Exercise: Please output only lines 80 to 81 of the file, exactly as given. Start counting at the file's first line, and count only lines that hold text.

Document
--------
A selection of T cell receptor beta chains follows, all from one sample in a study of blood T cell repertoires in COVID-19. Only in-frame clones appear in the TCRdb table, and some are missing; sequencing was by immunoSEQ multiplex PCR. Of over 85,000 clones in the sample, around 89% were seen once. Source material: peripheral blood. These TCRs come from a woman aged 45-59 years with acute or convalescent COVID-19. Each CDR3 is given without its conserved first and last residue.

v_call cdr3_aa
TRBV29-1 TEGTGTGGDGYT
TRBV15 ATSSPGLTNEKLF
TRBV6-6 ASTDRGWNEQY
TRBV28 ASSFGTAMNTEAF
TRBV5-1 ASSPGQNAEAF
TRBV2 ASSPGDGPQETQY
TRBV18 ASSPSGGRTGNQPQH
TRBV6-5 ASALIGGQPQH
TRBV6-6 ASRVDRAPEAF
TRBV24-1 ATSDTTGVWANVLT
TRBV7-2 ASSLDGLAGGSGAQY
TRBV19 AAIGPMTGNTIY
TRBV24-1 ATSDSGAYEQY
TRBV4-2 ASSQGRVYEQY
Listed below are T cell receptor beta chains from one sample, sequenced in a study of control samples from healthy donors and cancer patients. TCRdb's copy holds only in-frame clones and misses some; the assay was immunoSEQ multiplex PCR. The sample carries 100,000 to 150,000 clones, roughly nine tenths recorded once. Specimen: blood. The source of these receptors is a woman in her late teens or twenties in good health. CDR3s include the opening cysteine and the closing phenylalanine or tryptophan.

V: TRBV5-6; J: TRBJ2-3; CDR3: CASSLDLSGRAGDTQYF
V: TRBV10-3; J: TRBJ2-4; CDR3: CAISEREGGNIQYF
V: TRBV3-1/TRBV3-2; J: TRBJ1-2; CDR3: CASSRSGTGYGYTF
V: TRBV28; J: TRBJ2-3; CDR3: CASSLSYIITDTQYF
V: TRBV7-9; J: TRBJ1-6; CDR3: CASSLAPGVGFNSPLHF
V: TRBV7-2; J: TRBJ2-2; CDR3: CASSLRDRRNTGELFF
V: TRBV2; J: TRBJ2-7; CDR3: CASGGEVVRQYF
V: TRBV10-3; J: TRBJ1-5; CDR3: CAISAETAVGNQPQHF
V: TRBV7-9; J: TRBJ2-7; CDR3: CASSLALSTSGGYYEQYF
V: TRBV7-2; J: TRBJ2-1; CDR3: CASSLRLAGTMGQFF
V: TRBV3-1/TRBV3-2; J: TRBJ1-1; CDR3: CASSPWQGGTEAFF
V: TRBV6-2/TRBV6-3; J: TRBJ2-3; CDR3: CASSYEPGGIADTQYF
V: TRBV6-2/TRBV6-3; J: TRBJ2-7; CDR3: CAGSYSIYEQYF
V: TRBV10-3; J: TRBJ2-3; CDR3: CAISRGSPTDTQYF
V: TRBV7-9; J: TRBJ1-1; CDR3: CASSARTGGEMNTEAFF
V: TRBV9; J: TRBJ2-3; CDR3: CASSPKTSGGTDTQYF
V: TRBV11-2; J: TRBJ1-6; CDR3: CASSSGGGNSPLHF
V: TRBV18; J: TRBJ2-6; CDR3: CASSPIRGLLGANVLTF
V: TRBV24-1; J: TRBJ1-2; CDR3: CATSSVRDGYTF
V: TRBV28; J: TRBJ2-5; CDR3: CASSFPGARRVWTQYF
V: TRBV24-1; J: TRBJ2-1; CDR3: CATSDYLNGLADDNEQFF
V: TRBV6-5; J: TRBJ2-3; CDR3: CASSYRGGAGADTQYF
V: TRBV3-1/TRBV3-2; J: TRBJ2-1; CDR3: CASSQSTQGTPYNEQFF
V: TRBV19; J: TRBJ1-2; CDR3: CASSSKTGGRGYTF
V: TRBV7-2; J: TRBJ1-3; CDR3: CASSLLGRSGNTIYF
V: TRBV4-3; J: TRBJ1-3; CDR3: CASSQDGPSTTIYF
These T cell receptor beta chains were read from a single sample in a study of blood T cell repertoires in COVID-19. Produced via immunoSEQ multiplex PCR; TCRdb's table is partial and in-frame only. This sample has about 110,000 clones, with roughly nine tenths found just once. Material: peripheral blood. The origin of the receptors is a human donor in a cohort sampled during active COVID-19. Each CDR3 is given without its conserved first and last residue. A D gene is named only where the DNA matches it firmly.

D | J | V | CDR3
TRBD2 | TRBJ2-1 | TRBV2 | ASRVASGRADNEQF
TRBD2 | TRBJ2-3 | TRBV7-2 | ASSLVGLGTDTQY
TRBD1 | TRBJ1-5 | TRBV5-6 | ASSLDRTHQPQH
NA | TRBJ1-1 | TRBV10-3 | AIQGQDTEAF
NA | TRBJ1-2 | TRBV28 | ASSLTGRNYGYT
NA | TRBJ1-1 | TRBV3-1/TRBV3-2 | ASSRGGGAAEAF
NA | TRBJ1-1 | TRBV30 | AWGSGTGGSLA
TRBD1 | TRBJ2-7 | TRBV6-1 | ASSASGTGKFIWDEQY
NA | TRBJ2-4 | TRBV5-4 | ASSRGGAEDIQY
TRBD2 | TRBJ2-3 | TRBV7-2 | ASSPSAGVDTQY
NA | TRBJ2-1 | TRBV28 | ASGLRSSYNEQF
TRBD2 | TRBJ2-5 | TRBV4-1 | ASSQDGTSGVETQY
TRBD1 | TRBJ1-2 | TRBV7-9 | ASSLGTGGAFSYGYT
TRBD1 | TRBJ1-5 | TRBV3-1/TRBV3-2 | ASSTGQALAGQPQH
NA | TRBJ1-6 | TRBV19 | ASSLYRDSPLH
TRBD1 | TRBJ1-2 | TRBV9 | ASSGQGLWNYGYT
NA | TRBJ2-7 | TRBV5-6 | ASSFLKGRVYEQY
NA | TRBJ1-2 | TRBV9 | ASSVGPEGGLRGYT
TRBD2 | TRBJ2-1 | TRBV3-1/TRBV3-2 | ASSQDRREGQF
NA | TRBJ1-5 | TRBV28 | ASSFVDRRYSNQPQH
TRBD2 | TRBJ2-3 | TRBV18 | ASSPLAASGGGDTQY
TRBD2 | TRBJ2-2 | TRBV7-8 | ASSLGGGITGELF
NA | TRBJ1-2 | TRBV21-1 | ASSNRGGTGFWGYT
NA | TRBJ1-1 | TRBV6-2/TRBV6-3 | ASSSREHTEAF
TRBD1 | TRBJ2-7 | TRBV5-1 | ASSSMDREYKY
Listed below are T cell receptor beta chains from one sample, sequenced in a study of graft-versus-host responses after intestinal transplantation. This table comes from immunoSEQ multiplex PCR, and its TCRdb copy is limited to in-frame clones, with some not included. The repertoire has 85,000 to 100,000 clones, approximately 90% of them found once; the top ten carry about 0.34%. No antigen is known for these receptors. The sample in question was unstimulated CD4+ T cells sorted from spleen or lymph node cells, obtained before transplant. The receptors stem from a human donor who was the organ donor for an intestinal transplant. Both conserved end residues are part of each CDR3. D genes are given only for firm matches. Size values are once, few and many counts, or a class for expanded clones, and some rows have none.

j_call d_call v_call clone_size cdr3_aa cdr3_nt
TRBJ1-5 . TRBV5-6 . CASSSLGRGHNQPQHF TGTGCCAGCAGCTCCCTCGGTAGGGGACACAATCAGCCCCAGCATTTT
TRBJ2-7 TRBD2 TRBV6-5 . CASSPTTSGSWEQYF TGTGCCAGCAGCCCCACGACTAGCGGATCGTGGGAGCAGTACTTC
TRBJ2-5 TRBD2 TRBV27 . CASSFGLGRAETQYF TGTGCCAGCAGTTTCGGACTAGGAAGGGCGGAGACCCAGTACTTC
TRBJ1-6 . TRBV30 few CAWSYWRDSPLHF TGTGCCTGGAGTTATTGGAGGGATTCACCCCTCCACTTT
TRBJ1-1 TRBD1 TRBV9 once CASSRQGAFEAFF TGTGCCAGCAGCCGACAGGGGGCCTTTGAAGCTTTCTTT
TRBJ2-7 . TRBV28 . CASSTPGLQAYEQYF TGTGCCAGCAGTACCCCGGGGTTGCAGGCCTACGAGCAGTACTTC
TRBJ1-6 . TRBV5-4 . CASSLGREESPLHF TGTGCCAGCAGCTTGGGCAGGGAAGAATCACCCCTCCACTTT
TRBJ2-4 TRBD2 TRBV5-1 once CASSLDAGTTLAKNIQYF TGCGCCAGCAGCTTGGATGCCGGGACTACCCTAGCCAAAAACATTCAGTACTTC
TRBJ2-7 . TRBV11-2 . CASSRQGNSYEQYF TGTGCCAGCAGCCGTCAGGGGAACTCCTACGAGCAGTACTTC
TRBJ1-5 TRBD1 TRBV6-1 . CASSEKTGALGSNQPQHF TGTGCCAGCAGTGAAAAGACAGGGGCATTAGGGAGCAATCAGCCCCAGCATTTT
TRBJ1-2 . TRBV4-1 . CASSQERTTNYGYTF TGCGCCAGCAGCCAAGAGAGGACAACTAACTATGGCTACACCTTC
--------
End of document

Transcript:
TRBJ2-4 TRBD2 TRBV5-1 once CASSLDAGTTLAKNIQYF TGCGCCAGCAGCTTGGATGCCGGGACTACCCTAGCCAAAAACATTCAGTACTTC
TRBJ2-7 . TRBV11-2 . CASSRQGNSYEQYF TGTGCCAGCAGCCGTCAGGGGAACTCCTACGAGCAGTACTTC